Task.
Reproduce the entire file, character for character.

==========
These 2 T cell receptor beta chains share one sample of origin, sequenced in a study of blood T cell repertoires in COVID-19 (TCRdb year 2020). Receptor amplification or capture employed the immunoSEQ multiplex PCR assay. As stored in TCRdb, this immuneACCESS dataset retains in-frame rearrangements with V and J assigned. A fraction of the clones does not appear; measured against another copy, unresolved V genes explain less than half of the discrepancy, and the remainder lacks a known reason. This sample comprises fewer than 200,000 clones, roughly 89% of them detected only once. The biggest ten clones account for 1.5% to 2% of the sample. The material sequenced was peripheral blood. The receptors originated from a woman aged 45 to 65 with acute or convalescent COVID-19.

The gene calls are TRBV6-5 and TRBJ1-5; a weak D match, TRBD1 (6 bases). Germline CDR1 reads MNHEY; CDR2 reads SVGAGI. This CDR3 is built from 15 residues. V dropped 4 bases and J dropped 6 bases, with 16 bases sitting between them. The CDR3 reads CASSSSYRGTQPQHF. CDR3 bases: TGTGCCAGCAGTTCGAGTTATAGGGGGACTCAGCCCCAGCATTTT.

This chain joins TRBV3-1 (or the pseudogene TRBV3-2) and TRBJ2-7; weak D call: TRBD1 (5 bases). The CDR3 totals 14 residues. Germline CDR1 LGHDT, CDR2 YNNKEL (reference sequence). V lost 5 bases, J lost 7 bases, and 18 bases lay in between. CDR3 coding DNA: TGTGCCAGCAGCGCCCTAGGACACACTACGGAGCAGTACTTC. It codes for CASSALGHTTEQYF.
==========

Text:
These 2 T cell receptor beta chains share one sample of origin, sequenced in a study of blood T cell repertoires in COVID-19 (TCRdb year 2020). Receptor amplification or capture employed the immunoSEQ multiplex PCR assay. As stored in TCRdb, this immuneACCESS dataset retains in-frame rearrangements with V and J assigned. A fraction of the clones does not appear; measured against another copy, unresolved V genes explain less than half of the discrepancy, and the remainder lacks a known reason. This sample comprises fewer than 200,000 clones, roughly 89% of them detected only once. The biggest ten clones account for 1.5% to 2% of the sample. The material sequenced was peripheral blood. The receptors originated from a woman aged 45 to 65 with acute or convalescent COVID-19.

The gene calls are TRBV6-5 and TRBJ1-5; a weak D match, TRBD1 (6 bases). Germline CDR1 reads MNHEY; CDR2 reads SVGAGI. This CDR3 is built from 15 residues. V dropped 4 bases and J dropped 6 bases, with 16 bases sitting between them. The CDR3 reads CASSSSYRGTQPQHF. CDR3 bases: TGTGCCAGCAGTTCGAGTTATAGGGGGACTCAGCCCCAGCATTTT.

This chain joins TRBV3-1 (or the pseudogene TRBV3-2) and TRBJ2-7; weak D call: TRBD1 (5 bases). The CDR3 totals 14 residues. Germline CDR1 LGHDT, CDR2 YNNKEL (reference sequence). V lost 5 bases, J lost 7 bases, and 18 bases lay in between. CDR3 coding DNA: TGTGCCAGCAGCGCCCTAGGACACACTACGGAGCAGTACTTC. It codes for CASSALGHTTEQYF.